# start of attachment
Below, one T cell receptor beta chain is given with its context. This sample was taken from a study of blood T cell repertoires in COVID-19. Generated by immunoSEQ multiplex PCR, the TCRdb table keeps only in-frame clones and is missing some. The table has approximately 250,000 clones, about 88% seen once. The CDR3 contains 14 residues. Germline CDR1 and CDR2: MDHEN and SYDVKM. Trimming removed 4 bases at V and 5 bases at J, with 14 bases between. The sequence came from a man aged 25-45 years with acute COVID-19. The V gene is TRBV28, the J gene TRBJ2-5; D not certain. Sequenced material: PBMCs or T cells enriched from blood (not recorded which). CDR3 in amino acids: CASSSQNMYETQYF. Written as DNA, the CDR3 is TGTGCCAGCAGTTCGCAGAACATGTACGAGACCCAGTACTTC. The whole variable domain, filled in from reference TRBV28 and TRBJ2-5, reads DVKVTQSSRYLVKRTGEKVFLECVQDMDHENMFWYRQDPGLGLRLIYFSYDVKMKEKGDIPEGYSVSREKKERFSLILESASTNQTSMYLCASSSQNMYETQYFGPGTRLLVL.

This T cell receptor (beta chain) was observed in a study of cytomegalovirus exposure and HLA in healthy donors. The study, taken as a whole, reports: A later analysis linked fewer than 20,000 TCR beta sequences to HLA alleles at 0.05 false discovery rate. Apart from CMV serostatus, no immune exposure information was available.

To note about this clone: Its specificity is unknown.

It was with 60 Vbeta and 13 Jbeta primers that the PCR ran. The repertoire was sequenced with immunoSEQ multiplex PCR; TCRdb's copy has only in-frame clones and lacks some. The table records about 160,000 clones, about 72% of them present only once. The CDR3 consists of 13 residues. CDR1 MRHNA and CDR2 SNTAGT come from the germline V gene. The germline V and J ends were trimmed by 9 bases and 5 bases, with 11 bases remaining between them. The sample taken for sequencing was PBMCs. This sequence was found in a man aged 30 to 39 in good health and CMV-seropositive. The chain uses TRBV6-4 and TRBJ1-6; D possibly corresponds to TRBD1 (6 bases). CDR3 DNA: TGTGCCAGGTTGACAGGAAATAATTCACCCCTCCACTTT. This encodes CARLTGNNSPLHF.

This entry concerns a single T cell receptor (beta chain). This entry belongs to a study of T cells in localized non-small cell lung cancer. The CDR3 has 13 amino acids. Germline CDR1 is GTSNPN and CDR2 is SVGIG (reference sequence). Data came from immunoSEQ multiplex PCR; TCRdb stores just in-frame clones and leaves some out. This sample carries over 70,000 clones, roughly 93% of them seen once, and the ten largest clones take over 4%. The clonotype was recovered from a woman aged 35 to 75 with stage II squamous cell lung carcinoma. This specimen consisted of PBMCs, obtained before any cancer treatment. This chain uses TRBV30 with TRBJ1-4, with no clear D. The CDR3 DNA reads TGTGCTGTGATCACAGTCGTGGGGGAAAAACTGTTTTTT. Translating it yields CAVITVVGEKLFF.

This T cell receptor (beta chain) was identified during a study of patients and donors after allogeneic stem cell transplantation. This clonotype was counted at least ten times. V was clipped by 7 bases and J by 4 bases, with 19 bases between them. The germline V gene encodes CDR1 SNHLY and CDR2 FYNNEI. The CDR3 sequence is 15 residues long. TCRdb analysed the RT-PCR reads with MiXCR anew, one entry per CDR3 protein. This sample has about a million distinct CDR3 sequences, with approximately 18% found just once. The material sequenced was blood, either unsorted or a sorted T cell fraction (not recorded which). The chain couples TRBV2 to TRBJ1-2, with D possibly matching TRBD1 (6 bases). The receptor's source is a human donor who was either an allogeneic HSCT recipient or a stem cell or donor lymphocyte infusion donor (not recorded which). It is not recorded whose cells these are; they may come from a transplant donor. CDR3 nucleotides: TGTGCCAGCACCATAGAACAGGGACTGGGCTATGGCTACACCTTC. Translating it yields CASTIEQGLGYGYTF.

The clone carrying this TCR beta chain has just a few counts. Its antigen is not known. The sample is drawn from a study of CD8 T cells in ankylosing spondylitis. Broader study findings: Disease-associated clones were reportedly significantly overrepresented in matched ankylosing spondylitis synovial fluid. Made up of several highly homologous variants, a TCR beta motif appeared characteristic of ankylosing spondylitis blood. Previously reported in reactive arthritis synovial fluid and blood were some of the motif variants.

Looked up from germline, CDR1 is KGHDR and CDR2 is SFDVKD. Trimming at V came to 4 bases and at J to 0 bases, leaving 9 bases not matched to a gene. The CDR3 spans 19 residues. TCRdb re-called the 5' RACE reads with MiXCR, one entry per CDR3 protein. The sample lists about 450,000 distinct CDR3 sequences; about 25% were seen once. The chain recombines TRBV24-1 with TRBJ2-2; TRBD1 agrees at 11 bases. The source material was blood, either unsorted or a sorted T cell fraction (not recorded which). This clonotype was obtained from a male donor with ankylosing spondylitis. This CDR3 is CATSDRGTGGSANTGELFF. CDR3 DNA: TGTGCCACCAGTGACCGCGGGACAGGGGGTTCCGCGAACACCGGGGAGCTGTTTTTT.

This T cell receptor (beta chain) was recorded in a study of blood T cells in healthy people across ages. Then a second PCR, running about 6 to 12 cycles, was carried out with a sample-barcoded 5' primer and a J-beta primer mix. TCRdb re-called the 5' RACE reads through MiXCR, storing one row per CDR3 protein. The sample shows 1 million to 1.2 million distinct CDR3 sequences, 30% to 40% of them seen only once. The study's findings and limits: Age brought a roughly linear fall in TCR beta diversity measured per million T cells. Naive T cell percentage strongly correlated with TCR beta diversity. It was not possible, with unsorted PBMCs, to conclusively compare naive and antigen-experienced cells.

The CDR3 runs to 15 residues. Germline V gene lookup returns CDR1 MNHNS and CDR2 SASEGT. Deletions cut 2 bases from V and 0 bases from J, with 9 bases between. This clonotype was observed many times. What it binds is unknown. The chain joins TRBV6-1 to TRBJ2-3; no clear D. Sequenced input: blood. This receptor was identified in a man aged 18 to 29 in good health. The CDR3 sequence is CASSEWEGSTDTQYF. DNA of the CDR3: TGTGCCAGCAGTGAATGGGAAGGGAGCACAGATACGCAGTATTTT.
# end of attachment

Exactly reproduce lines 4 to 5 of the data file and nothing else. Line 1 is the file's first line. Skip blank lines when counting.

It was with 60 Vbeta and 13 Jbeta primers that the PCR ran. The repertoire was sequenced with immunoSEQ multiplex PCR; TCRdb's copy has only in-frame clones and lacks some. The table records about 160,000 clones, about 72% of them present only once. The CDR3 consists of 13 residues. CDR1 MRHNA and CDR2 SNTAGT come from the germline V gene. The germline V and J ends were trimmed by 9 bases and 5 bases, with 11 bases remaining between them. The sample taken for sequencing was PBMCs. This sequence was found in a man aged 30 to 39 in good health and CMV-seropositive. The chain uses TRBV6-4 and TRBJ1-6; D possibly corresponds to TRBD1 (6 bases). CDR3 DNA: TGTGCCAGGTTGACAGGAAATAATTCACCCCTCCACTTT. This encodes CARLTGNNSPLHF.

This entry concerns a single T cell receptor (beta chain). This entry belongs to a study of T cells in localized non-small cell lung cancer. The CDR3 has 13 amino acids. Germline CDR1 is GTSNPN and CDR2 is SVGIG (reference sequence). Data came from immunoSEQ multiplex PCR; TCRdb stores just in-frame clones and leaves some out. This sample carries over 70,000 clones, roughly 93% of them seen once, and the ten largest clones take over 4%. The clonotype was recovered from a woman aged 35 to 75 with stage II squamous cell lung carcinoma. This specimen consisted of PBMCs, obtained before any cancer treatment. This chain uses TRBV30 with TRBJ1-4, with no clear D. The CDR3 DNA reads TGTGCTGTGATCACAGTCGTGGGGGAAAAACTGTTTTTT. Translating it yields CAVITVVGEKLFF.